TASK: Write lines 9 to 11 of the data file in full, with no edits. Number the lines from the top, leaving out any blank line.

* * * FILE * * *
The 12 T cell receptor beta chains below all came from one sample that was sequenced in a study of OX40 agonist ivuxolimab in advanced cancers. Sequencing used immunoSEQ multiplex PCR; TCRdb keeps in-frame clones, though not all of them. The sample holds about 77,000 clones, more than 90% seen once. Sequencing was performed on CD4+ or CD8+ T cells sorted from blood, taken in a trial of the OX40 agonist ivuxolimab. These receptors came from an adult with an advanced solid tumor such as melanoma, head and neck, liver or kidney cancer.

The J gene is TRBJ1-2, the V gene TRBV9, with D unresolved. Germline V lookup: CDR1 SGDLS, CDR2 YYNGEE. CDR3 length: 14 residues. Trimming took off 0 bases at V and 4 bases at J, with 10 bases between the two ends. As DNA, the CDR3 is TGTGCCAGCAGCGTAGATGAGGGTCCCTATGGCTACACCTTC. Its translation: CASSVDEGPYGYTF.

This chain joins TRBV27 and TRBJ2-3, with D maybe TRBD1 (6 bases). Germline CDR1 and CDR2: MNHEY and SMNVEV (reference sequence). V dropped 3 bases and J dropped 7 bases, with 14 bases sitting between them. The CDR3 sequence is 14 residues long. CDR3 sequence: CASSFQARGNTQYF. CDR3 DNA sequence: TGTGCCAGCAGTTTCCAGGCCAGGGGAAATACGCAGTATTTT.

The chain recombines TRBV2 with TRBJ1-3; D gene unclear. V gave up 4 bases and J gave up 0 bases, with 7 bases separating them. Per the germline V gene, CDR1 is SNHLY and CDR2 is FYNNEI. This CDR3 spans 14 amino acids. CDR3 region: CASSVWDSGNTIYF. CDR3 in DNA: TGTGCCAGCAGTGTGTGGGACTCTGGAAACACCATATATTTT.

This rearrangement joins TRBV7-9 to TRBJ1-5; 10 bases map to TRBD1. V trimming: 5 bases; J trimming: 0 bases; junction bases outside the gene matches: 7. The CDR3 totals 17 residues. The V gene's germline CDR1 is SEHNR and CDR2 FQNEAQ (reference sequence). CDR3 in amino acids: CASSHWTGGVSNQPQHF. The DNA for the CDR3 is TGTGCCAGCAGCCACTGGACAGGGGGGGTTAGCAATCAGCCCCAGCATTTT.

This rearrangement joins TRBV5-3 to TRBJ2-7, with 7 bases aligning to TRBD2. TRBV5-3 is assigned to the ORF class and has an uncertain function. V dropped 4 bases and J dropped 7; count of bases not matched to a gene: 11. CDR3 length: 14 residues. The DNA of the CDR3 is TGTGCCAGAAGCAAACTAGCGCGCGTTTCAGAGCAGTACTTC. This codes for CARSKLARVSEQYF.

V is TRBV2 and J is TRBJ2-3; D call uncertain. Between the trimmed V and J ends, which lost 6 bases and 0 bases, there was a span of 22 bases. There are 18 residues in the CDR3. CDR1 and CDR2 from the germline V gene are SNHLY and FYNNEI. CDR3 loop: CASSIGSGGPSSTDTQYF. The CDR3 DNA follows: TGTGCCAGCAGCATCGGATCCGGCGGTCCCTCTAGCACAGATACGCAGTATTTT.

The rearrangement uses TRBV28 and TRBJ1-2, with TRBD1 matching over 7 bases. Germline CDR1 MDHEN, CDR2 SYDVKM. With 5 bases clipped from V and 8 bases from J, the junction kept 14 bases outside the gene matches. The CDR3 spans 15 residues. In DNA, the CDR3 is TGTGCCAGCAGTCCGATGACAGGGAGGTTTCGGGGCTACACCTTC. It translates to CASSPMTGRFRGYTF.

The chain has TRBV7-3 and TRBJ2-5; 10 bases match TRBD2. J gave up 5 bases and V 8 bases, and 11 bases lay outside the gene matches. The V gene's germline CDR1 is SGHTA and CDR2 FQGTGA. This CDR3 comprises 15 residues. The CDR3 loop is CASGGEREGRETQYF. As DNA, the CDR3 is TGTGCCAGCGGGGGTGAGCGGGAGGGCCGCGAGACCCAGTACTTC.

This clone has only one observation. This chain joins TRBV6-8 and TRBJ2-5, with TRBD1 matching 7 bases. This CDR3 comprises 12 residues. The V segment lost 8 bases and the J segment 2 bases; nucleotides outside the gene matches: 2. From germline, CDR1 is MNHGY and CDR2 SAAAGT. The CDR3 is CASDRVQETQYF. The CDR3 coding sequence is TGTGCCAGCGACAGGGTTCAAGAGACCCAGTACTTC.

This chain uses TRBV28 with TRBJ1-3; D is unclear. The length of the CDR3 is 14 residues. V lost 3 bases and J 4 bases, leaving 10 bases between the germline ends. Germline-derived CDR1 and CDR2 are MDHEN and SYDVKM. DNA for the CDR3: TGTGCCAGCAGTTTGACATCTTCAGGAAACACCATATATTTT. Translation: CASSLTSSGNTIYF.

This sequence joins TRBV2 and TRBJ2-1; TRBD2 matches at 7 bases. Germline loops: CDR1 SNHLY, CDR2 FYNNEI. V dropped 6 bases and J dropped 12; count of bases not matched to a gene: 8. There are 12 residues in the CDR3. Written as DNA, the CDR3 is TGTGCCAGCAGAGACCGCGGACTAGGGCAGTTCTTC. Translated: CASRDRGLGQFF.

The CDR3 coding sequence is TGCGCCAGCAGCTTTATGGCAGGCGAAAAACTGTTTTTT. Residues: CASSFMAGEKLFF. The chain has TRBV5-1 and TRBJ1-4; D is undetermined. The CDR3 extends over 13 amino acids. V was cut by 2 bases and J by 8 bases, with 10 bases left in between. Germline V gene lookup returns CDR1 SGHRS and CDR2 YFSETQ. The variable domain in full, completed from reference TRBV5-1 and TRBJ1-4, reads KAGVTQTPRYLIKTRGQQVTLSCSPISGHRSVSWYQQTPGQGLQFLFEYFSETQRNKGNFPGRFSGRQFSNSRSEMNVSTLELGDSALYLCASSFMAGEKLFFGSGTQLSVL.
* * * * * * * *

The chain has TRBV7-3 and TRBJ2-5; 10 bases match TRBD2. J gave up 5 bases and V 8 bases, and 11 bases lay outside the gene matches. The V gene's germline CDR1 is SGHTA and CDR2 FQGTGA. This CDR3 comprises 15 residues. The CDR3 loop is CASGGEREGRETQYF. As DNA, the CDR3 is TGTGCCAGCGGGGGTGAGCGGGAGGGCCGCGAGACCCAGTACTTC.

This clone has only one observation. This chain joins TRBV6-8 and TRBJ2-5, with TRBD1 matching 7 bases. This CDR3 comprises 12 residues. The V segment lost 8 bases and the J segment 2 bases; nucleotides outside the gene matches: 2. From germline, CDR1 is MNHGY and CDR2 SAAAGT. The CDR3 is CASDRVQETQYF. The CDR3 coding sequence is TGTGCCAGCGACAGGGTTCAAGAGACCCAGTACTTC.

This chain uses TRBV28 with TRBJ1-3; D is unclear. The length of the CDR3 is 14 residues. V lost 3 bases and J 4 bases, leaving 10 bases between the germline ends. Germline-derived CDR1 and CDR2 are MDHEN and SYDVKM. DNA for the CDR3: TGTGCCAGCAGTTTGACATCTTCAGGAAACACCATATATTTT. Translation: CASSLTSSGNTIYF.